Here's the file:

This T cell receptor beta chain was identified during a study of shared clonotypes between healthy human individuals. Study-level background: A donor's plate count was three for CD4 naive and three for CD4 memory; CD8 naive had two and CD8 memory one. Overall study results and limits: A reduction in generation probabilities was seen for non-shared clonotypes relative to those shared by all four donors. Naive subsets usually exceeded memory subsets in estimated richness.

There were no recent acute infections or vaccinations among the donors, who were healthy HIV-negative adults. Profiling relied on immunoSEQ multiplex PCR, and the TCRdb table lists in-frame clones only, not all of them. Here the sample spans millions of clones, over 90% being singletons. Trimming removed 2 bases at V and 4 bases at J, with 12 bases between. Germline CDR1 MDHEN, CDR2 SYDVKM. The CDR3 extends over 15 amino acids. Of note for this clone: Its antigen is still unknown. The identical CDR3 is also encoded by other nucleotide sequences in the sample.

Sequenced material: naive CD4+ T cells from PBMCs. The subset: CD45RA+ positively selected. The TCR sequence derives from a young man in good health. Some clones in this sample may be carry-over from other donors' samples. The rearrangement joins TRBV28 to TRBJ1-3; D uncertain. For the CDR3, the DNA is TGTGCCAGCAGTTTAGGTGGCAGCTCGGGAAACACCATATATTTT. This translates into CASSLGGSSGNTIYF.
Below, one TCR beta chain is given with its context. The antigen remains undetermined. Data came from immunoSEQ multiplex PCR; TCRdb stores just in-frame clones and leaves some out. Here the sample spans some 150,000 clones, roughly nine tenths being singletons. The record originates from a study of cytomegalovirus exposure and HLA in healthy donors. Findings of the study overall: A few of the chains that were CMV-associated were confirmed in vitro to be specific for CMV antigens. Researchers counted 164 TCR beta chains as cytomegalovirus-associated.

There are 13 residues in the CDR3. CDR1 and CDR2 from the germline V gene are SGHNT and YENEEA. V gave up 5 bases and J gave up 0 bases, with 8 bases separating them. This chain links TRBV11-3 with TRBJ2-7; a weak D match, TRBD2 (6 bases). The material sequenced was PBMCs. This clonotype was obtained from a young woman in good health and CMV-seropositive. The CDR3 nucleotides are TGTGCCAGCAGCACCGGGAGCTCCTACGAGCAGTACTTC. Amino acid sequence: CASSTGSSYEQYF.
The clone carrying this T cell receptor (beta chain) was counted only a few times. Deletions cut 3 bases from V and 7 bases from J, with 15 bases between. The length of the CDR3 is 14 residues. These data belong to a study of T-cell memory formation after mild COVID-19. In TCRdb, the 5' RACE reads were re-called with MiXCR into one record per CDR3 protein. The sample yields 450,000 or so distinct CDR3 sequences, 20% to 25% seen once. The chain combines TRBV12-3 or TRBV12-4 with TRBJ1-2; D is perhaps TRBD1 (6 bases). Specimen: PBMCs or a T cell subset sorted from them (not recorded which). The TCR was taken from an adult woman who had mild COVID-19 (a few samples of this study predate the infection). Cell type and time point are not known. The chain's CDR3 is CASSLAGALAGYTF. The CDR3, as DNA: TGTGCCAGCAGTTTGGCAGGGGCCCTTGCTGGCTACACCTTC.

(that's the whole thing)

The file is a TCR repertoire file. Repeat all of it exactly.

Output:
This T cell receptor beta chain was identified during a study of shared clonotypes between healthy human individuals. Study-level background: A donor's plate count was three for CD4 naive and three for CD4 memory; CD8 naive had two and CD8 memory one. Overall study results and limits: A reduction in generation probabilities was seen for non-shared clonotypes relative to those shared by all four donors. Naive subsets usually exceeded memory subsets in estimated richness.

There were no recent acute infections or vaccinations among the donors, who were healthy HIV-negative adults. Profiling relied on immunoSEQ multiplex PCR, and the TCRdb table lists in-frame clones only, not all of them. Here the sample spans millions of clones, over 90% being singletons. Trimming removed 2 bases at V and 4 bases at J, with 12 bases between. Germline CDR1 MDHEN, CDR2 SYDVKM. The CDR3 extends over 15 amino acids. Of note for this clone: Its antigen is still unknown. The identical CDR3 is also encoded by other nucleotide sequences in the sample.

Sequenced material: naive CD4+ T cells from PBMCs. The subset: CD45RA+ positively selected. The TCR sequence derives from a young man in good health. Some clones in this sample may be carry-over from other donors' samples. The rearrangement joins TRBV28 to TRBJ1-3; D uncertain. For the CDR3, the DNA is TGTGCCAGCAGTTTAGGTGGCAGCTCGGGAAACACCATATATTTT. This translates into CASSLGGSSGNTIYF.
Below, one TCR beta chain is given with its context. The antigen remains undetermined. Data came from immunoSEQ multiplex PCR; TCRdb stores just in-frame clones and leaves some out. Here the sample spans some 150,000 clones, roughly nine tenths being singletons. The record originates from a study of cytomegalovirus exposure and HLA in healthy donors. Findings of the study overall: A few of the chains that were CMV-associated were confirmed in vitro to be specific for CMV antigens. Researchers counted 164 TCR beta chains as cytomegalovirus-associated.

There are 13 residues in the CDR3. CDR1 and CDR2 from the germline V gene are SGHNT and YENEEA. V gave up 5 bases and J gave up 0 bases, with 8 bases separating them. This chain links TRBV11-3 with TRBJ2-7; a weak D match, TRBD2 (6 bases). The material sequenced was PBMCs. This clonotype was obtained from a young woman in good health and CMV-seropositive. The CDR3 nucleotides are TGTGCCAGCAGCACCGGGAGCTCCTACGAGCAGTACTTC. Amino acid sequence: CASSTGSSYEQYF.
The clone carrying this T cell receptor (beta chain) was counted only a few times. Deletions cut 3 bases from V and 7 bases from J, with 15 bases between. The length of the CDR3 is 14 residues. These data belong to a study of T-cell memory formation after mild COVID-19. In TCRdb, the 5' RACE reads were re-called with MiXCR into one record per CDR3 protein. The sample yields 450,000 or so distinct CDR3 sequences, 20% to 25% seen once. The chain combines TRBV12-3 or TRBV12-4 with TRBJ1-2; D is perhaps TRBD1 (6 bases). Specimen: PBMCs or a T cell subset sorted from them (not recorded which). The TCR was taken from an adult woman who had mild COVID-19 (a few samples of this study predate the infection). Cell type and time point are not known. The chain's CDR3 is CASSLAGALAGYTF. The CDR3, as DNA: TGTGCCAGCAGTTTGGCAGGGGCCCTTGCTGGCTACACCTTC.